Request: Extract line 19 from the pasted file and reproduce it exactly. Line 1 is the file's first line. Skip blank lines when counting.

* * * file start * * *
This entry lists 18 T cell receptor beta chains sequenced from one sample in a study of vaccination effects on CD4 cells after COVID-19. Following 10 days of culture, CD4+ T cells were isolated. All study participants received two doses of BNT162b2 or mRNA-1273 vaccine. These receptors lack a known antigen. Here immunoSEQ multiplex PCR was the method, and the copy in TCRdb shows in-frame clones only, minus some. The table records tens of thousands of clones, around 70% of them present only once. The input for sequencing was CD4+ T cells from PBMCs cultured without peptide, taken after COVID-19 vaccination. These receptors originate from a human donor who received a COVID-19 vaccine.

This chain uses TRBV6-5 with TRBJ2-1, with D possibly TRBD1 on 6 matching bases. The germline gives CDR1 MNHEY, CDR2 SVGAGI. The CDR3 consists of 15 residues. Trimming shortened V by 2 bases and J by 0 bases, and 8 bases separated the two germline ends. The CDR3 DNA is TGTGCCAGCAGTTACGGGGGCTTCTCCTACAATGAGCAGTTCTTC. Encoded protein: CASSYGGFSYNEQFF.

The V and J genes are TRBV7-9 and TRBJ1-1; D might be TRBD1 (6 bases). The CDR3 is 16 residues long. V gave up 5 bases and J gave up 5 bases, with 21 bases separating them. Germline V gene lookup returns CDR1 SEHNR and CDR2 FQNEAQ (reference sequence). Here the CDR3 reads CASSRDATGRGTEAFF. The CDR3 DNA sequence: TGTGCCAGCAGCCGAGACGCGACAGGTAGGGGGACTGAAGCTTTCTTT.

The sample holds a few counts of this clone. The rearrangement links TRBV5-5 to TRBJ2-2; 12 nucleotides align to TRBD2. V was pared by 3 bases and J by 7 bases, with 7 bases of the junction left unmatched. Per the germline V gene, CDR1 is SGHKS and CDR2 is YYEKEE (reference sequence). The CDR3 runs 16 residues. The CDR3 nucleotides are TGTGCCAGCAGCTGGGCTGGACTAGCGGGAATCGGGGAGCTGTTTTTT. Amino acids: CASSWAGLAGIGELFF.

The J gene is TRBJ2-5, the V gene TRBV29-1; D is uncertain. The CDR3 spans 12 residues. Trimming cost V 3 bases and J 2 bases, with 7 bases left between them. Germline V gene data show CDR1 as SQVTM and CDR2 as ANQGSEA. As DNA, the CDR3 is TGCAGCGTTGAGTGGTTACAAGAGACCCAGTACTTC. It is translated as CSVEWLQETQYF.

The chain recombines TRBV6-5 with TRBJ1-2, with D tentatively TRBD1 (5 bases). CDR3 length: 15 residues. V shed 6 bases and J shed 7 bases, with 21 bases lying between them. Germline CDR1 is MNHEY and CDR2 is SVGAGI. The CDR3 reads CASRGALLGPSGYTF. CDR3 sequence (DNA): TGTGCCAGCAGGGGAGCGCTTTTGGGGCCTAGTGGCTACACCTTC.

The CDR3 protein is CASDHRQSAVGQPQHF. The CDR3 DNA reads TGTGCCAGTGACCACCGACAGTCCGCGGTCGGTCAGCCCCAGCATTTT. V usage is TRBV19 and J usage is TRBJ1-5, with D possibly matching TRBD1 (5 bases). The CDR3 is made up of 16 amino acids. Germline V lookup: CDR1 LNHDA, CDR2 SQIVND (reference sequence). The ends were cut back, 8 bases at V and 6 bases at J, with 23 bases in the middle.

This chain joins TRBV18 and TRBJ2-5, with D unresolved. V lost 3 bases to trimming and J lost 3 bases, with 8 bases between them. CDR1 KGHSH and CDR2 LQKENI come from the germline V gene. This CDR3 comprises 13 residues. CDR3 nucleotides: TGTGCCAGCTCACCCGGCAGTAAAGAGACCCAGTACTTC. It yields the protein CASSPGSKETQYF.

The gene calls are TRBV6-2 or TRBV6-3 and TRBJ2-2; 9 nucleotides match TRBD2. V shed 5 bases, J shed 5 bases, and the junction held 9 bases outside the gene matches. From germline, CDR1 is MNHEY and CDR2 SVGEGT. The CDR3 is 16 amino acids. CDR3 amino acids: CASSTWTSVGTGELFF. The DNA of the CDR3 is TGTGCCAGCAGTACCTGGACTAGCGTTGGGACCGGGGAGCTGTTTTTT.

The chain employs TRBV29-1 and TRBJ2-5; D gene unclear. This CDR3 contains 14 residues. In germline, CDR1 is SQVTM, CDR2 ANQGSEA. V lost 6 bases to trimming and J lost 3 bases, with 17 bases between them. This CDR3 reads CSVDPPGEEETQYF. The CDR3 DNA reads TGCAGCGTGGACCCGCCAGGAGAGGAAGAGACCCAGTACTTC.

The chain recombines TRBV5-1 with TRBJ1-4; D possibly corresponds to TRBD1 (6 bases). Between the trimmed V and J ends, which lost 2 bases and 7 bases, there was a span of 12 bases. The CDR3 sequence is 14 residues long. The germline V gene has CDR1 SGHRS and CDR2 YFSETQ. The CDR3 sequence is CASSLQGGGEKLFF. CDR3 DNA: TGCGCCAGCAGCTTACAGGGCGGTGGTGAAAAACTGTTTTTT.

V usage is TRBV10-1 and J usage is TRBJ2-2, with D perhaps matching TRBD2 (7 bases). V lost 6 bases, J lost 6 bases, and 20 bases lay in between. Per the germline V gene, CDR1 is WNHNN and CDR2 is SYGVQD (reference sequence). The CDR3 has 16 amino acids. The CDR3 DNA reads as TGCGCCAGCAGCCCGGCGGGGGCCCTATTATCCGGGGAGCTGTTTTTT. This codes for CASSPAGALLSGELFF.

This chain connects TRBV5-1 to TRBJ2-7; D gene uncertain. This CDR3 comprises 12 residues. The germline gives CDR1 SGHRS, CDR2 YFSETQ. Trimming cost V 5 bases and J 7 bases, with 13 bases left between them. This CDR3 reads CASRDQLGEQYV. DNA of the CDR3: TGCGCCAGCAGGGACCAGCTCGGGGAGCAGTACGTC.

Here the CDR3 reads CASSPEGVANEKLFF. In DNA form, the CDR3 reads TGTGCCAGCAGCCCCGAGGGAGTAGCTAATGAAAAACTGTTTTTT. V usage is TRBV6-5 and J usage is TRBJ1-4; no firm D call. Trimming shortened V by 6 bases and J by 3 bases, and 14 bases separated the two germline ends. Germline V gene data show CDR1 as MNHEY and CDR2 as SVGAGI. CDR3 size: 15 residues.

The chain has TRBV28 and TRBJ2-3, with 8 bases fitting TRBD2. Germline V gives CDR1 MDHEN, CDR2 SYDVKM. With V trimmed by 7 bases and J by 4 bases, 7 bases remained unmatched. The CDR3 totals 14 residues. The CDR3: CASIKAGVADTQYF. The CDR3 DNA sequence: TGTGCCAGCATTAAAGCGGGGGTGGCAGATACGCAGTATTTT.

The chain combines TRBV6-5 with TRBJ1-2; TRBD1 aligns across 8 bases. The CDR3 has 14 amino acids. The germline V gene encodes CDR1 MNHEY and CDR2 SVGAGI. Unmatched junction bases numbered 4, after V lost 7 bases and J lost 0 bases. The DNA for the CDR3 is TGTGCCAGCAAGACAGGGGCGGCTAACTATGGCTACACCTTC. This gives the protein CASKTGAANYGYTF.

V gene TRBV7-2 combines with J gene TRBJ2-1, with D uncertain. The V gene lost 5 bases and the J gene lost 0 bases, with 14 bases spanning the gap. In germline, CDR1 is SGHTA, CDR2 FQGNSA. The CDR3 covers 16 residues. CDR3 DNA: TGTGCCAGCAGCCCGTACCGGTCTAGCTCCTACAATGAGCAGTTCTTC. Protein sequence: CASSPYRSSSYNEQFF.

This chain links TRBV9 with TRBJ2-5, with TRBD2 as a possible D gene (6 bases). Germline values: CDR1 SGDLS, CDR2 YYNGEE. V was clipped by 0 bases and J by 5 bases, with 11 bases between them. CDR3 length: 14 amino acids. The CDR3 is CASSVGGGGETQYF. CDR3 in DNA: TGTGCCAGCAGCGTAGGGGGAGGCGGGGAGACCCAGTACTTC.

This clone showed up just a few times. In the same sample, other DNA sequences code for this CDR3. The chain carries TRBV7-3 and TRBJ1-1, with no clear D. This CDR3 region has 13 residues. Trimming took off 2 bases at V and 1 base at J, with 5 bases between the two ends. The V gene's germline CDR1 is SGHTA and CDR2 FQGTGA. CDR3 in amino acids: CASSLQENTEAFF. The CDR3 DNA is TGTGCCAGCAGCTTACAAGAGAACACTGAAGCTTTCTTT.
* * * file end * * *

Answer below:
This clone showed up just a few times. In the same sample, other DNA sequences code for this CDR3. The chain carries TRBV7-3 and TRBJ1-1, with no clear D. This CDR3 region has 13 residues. Trimming took off 2 bases at V and 1 base at J, with 5 bases between the two ends. The V gene's germline CDR1 is SGHTA and CDR2 FQGTGA. CDR3 in amino acids: CASSLQENTEAFF. The CDR3 DNA is TGTGCCAGCAGCTTACAAGAGAACACTGAAGCTTTCTTT.